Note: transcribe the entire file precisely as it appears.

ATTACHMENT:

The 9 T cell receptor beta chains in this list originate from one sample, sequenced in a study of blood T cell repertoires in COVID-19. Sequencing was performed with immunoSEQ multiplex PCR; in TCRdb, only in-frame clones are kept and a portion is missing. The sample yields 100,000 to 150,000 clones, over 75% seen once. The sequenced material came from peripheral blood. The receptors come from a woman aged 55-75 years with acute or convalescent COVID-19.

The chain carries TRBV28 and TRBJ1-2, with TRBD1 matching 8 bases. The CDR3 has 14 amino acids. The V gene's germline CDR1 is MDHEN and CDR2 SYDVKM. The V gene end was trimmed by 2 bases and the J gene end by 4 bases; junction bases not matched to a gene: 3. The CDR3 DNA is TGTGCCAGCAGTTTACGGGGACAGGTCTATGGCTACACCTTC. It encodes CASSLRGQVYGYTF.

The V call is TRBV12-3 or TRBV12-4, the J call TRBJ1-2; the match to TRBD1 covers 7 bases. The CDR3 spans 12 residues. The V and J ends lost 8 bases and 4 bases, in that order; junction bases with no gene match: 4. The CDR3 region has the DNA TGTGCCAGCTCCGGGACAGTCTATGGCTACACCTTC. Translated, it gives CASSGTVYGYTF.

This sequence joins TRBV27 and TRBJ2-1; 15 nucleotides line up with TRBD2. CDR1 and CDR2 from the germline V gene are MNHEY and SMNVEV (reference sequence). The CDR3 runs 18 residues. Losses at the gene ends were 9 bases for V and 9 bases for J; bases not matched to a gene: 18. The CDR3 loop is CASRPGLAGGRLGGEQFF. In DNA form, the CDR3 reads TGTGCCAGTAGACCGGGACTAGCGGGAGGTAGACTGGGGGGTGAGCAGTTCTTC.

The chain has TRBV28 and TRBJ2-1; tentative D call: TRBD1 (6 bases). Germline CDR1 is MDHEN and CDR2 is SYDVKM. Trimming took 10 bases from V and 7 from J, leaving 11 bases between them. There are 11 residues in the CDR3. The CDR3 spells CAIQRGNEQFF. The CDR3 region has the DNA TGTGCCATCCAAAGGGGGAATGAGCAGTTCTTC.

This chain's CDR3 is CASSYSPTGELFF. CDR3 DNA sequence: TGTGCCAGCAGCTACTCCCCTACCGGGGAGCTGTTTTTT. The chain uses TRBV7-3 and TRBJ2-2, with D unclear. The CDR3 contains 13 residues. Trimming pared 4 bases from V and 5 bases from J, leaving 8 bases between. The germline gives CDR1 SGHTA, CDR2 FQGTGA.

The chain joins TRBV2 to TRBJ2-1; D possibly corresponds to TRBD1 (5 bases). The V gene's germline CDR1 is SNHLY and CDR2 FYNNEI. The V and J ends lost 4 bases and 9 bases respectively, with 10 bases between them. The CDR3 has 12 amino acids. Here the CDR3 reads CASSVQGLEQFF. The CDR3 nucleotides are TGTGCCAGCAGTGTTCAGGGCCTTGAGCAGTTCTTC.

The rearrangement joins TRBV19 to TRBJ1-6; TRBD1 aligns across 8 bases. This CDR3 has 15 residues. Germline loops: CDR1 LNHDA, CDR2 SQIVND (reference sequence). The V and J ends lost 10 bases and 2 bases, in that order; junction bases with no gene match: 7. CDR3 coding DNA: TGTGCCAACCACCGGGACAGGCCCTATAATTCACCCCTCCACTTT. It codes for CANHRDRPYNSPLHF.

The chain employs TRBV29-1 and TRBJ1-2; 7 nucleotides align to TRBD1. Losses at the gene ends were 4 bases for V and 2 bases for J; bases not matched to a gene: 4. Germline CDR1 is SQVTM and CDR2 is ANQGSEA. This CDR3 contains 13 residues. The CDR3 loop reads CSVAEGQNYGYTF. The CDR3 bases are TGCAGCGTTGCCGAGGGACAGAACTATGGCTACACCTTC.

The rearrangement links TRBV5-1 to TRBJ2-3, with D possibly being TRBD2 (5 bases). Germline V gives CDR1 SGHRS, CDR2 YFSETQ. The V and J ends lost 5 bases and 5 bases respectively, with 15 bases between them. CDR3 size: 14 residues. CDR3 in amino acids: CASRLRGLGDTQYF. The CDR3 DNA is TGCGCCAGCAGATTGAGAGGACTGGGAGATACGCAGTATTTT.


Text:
The 9 T cell receptor beta chains in this list originate from one sample, sequenced in a study of blood T cell repertoires in COVID-19. Sequencing was performed with immunoSEQ multiplex PCR; in TCRdb, only in-frame clones are kept and a portion is missing. The sample yields 100,000 to 150,000 clones, over 75% seen once. The sequenced material came from peripheral blood. The receptors come from a woman aged 55-75 years with acute or convalescent COVID-19.

The chain carries TRBV28 and TRBJ1-2, with TRBD1 matching 8 bases. The CDR3 has 14 amino acids. The V gene's germline CDR1 is MDHEN and CDR2 SYDVKM. The V gene end was trimmed by 2 bases and the J gene end by 4 bases; junction bases not matched to a gene: 3. The CDR3 DNA is TGTGCCAGCAGTTTACGGGGACAGGTCTATGGCTACACCTTC. It encodes CASSLRGQVYGYTF.

The V call is TRBV12-3 or TRBV12-4, the J call TRBJ1-2; the match to TRBD1 covers 7 bases. The CDR3 spans 12 residues. The V and J ends lost 8 bases and 4 bases, in that order; junction bases with no gene match: 4. The CDR3 region has the DNA TGTGCCAGCTCCGGGACAGTCTATGGCTACACCTTC. Translated, it gives CASSGTVYGYTF.

This sequence joins TRBV27 and TRBJ2-1; 15 nucleotides line up with TRBD2. CDR1 and CDR2 from the germline V gene are MNHEY and SMNVEV (reference sequence). The CDR3 runs 18 residues. Losses at the gene ends were 9 bases for V and 9 bases for J; bases not matched to a gene: 18. The CDR3 loop is CASRPGLAGGRLGGEQFF. In DNA form, the CDR3 reads TGTGCCAGTAGACCGGGACTAGCGGGAGGTAGACTGGGGGGTGAGCAGTTCTTC.

The chain has TRBV28 and TRBJ2-1; tentative D call: TRBD1 (6 bases). Germline CDR1 is MDHEN and CDR2 is SYDVKM. Trimming took 10 bases from V and 7 from J, leaving 11 bases between them. There are 11 residues in the CDR3. The CDR3 spells CAIQRGNEQFF. The CDR3 region has the DNA TGTGCCATCCAAAGGGGGAATGAGCAGTTCTTC.

This chain's CDR3 is CASSYSPTGELFF. CDR3 DNA sequence: TGTGCCAGCAGCTACTCCCCTACCGGGGAGCTGTTTTTT. The chain uses TRBV7-3 and TRBJ2-2, with D unclear. The CDR3 contains 13 residues. Trimming pared 4 bases from V and 5 bases from J, leaving 8 bases between. The germline gives CDR1 SGHTA, CDR2 FQGTGA.

The chain joins TRBV2 to TRBJ2-1; D possibly corresponds to TRBD1 (5 bases). The V gene's germline CDR1 is SNHLY and CDR2 FYNNEI. The V and J ends lost 4 bases and 9 bases respectively, with 10 bases between them. The CDR3 has 12 amino acids. Here the CDR3 reads CASSVQGLEQFF. The CDR3 nucleotides are TGTGCCAGCAGTGTTCAGGGCCTTGAGCAGTTCTTC.

The rearrangement joins TRBV19 to TRBJ1-6; TRBD1 aligns across 8 bases. This CDR3 has 15 residues. Germline loops: CDR1 LNHDA, CDR2 SQIVND (reference sequence). The V and J ends lost 10 bases and 2 bases, in that order; junction bases with no gene match: 7. CDR3 coding DNA: TGTGCCAACCACCGGGACAGGCCCTATAATTCACCCCTCCACTTT. It codes for CANHRDRPYNSPLHF.

The chain employs TRBV29-1 and TRBJ1-2; 7 nucleotides align to TRBD1. Losses at the gene ends were 4 bases for V and 2 bases for J; bases not matched to a gene: 4. Germline CDR1 is SQVTM and CDR2 is ANQGSEA. This CDR3 contains 13 residues. The CDR3 loop reads CSVAEGQNYGYTF. The CDR3 bases are TGCAGCGTTGCCGAGGGACAGAACTATGGCTACACCTTC.

The rearrangement links TRBV5-1 to TRBJ2-3, with D possibly being TRBD2 (5 bases). Germline V gives CDR1 SGHRS, CDR2 YFSETQ. The V and J ends lost 5 bases and 5 bases respectively, with 15 bases between them. CDR3 size: 14 residues. CDR3 in amino acids: CASRLRGLGDTQYF. The CDR3 DNA is TGCGCCAGCAGATTGAGAGGACTGGGAGATACGCAGTATTTT.